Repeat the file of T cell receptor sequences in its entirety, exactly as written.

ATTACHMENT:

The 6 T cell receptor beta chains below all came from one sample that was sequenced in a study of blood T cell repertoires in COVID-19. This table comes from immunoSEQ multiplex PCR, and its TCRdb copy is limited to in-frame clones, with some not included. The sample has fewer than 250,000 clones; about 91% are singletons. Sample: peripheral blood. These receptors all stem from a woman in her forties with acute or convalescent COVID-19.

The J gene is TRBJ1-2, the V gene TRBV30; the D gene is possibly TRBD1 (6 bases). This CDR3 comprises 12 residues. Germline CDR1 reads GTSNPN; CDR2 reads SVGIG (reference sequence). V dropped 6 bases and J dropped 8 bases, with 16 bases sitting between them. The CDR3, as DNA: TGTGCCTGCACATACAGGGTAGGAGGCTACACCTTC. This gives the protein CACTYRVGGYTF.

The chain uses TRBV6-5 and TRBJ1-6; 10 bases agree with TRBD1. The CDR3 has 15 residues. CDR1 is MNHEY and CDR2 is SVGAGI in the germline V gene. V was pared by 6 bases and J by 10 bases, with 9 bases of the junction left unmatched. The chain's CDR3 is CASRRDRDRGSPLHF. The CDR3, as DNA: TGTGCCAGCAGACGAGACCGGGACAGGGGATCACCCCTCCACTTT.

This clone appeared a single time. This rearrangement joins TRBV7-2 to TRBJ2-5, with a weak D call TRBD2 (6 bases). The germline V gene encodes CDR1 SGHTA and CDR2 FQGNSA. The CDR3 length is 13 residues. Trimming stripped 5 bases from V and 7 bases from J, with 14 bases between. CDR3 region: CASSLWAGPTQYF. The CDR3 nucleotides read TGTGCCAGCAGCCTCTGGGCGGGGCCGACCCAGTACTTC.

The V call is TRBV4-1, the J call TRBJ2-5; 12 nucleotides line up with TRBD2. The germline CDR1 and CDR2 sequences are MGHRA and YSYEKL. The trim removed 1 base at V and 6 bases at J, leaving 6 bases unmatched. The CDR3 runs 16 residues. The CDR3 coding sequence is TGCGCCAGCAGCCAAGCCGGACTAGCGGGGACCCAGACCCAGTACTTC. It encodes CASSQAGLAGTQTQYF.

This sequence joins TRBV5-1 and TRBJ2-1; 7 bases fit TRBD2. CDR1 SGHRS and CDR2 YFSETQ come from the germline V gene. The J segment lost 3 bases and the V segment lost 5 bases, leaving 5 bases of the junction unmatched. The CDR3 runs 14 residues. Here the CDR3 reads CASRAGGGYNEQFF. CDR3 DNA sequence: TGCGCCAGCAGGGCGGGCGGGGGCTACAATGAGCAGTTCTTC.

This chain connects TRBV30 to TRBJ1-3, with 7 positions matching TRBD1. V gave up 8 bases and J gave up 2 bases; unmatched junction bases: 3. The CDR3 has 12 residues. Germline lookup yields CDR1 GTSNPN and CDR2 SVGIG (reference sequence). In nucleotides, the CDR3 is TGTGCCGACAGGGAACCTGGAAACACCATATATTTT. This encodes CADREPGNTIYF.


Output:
The 6 T cell receptor beta chains below all came from one sample that was sequenced in a study of blood T cell repertoires in COVID-19. This table comes from immunoSEQ multiplex PCR, and its TCRdb copy is limited to in-frame clones, with some not included. The sample has fewer than 250,000 clones; about 91% are singletons. Sample: peripheral blood. These receptors all stem from a woman in her forties with acute or convalescent COVID-19.

The J gene is TRBJ1-2, the V gene TRBV30; the D gene is possibly TRBD1 (6 bases). This CDR3 comprises 12 residues. Germline CDR1 reads GTSNPN; CDR2 reads SVGIG (reference sequence). V dropped 6 bases and J dropped 8 bases, with 16 bases sitting between them. The CDR3, as DNA: TGTGCCTGCACATACAGGGTAGGAGGCTACACCTTC. This gives the protein CACTYRVGGYTF.

The chain uses TRBV6-5 and TRBJ1-6; 10 bases agree with TRBD1. The CDR3 has 15 residues. CDR1 is MNHEY and CDR2 is SVGAGI in the germline V gene. V was pared by 6 bases and J by 10 bases, with 9 bases of the junction left unmatched. The chain's CDR3 is CASRRDRDRGSPLHF. The CDR3, as DNA: TGTGCCAGCAGACGAGACCGGGACAGGGGATCACCCCTCCACTTT.

This clone appeared a single time. This rearrangement joins TRBV7-2 to TRBJ2-5, with a weak D call TRBD2 (6 bases). The germline V gene encodes CDR1 SGHTA and CDR2 FQGNSA. The CDR3 length is 13 residues. Trimming stripped 5 bases from V and 7 bases from J, with 14 bases between. CDR3 region: CASSLWAGPTQYF. The CDR3 nucleotides read TGTGCCAGCAGCCTCTGGGCGGGGCCGACCCAGTACTTC.

The V call is TRBV4-1, the J call TRBJ2-5; 12 nucleotides line up with TRBD2. The germline CDR1 and CDR2 sequences are MGHRA and YSYEKL. The trim removed 1 base at V and 6 bases at J, leaving 6 bases unmatched. The CDR3 runs 16 residues. The CDR3 coding sequence is TGCGCCAGCAGCCAAGCCGGACTAGCGGGGACCCAGACCCAGTACTTC. It encodes CASSQAGLAGTQTQYF.

This sequence joins TRBV5-1 and TRBJ2-1; 7 bases fit TRBD2. CDR1 SGHRS and CDR2 YFSETQ come from the germline V gene. The J segment lost 3 bases and the V segment lost 5 bases, leaving 5 bases of the junction unmatched. The CDR3 runs 14 residues. Here the CDR3 reads CASRAGGGYNEQFF. CDR3 DNA sequence: TGCGCCAGCAGGGCGGGCGGGGGCTACAATGAGCAGTTCTTC.

This chain connects TRBV30 to TRBJ1-3, with 7 positions matching TRBD1. V gave up 8 bases and J gave up 2 bases; unmatched junction bases: 3. The CDR3 has 12 residues. Germline lookup yields CDR1 GTSNPN and CDR2 SVGIG (reference sequence). In nucleotides, the CDR3 is TGTGCCGACAGGGAACCTGGAAACACCATATATTTT. This encodes CADREPGNTIYF.